This concepts are very used nowadays on functional programing, but because of the heavy mathematical background, sometimes it may be confusing to understand all the definitions.
In this post I’ll try to clear a little more the understatement of this subject, but not going too deep and using simple examples, helping you to create your own functors and monads. I wish you enjoy it!
Following the mathematical definition, and relating in the programing world in a very simple way, functors are a mapping using a function f(x) (or composite function f(g(x)) for instance) on a category A generating a category B, creating a new image, respecting the morphism. In other words, is any object we can map and apply a function generating another object instance of the same type and connections.
Let’s check an example:
[1, 2, 3].map(val => val * 2); //generates [2, 4, 6]
So, we can see that Array is a functor, because it respects the same type (results in other Array instance) and the connections too (have the same number of items).
Creating a Functor
With this in mind, let’s create a functor. I’ll take my previous post example of the Train class: (you may think I really like trains, right?)
The map method will return a image (another train, with the same number of connections) with the wagons content:
["gold", "gold", "people"]
But, if I try to do this:
Now we have a problem, because we need to reimplement the map method for all the children classes, as the Train map just return a new Train, causing it to break the rule of the morphism. How can I do to make the children classes return themselves instances without the need of overwriting the parent method?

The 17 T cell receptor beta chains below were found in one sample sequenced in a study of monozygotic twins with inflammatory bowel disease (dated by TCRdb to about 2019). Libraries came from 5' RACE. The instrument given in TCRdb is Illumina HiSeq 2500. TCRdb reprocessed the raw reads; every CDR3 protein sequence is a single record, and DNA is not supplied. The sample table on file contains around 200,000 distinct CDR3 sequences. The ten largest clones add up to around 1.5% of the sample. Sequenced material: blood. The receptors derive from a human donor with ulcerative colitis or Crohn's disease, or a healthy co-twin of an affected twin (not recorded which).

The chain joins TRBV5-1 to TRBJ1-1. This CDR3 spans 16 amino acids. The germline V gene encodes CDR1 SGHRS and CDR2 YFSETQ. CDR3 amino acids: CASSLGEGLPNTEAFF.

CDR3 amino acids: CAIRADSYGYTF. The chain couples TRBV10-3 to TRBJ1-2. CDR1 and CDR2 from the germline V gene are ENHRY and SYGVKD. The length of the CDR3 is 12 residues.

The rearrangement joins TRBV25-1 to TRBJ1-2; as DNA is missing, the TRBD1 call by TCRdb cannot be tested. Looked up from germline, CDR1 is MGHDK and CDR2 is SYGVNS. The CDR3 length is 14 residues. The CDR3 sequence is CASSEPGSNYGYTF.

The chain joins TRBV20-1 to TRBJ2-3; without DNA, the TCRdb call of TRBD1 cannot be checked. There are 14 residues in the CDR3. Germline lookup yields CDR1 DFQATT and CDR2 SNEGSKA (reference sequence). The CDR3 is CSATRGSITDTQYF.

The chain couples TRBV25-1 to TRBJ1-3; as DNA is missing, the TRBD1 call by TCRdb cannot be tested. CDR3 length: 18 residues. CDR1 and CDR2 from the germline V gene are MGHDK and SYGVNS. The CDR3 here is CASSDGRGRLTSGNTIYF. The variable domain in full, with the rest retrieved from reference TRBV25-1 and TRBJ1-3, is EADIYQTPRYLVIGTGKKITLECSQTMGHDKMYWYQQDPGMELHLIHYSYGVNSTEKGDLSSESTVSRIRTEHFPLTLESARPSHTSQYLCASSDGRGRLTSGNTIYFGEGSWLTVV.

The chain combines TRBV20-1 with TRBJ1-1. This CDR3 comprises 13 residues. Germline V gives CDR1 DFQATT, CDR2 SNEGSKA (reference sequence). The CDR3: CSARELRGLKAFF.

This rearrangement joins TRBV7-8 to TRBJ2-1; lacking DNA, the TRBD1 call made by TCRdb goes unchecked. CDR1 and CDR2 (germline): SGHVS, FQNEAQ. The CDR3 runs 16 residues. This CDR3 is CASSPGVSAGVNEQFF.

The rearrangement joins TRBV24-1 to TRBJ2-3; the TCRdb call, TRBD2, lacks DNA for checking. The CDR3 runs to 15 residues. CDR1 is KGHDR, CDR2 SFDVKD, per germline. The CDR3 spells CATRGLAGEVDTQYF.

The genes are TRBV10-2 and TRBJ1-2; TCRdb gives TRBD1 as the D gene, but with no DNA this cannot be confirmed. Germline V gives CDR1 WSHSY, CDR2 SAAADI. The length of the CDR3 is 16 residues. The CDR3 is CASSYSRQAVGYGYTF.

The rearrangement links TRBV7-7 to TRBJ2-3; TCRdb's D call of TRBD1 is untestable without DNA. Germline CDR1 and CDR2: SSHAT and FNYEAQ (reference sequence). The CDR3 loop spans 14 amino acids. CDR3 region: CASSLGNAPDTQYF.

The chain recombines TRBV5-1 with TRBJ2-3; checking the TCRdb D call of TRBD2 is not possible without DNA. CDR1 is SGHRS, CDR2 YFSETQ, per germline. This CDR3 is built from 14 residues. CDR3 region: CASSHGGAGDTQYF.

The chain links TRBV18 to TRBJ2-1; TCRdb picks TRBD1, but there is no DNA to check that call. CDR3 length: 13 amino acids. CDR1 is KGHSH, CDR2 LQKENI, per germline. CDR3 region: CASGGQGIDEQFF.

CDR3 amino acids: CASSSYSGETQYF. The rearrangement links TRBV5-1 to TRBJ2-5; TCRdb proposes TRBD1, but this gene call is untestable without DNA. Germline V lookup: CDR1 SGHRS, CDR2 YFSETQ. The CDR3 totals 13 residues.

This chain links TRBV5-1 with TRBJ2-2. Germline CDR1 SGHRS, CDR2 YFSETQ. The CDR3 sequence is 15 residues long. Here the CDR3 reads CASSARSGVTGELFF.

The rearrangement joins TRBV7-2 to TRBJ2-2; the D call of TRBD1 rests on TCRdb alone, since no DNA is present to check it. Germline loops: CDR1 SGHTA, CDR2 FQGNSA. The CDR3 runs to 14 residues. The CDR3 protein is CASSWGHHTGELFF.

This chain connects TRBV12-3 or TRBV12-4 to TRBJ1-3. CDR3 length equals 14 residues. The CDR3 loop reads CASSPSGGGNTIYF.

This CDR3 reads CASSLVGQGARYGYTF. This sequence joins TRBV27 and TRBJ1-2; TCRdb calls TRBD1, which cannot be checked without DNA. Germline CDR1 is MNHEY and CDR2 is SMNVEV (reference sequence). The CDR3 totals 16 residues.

Reflection using Symbol.species
Note: if you don’t know about Symbols, you can check my previous post, where I explain a little about it behaviour and what are the “well-known symbols” , which I focus about another one, the Symbol.iterator.
So, as the title says, we’re going to use the well-known symbol species for reflection, to make our current class create a new instance of itself while returning the map call:
This way, any child class instance that uses the Train.map are going to be a functor too, as they’re going to respect the morphism.
Monads are more complicated to explain, but I’ll try to make a parallel on what we know, and using a description given by Eric Elliott:
a => bwhich lets you compose functions of type
a => b
Functors map with context:
Functor(a) => Functor(b), which lets you compose functions
F(a) => F(b)
Flatten and map with context:
Monad(Monad(a)) => Monad(b), which lets you compose lifting functions
a => F(b)
So, the monad basically is a functor but with the special power to unwrap any value from it context using the flatMap. Arrays are monads as you can flat then by simply doing:
.concat.apply(, [ "H", ["e", "l"], ["l"], "o"]);
// results on ["H", "e", "l", "l", "o"]
[Note on 01/12/2017] The native flatMap and flatten are currently a proposal on stage 3.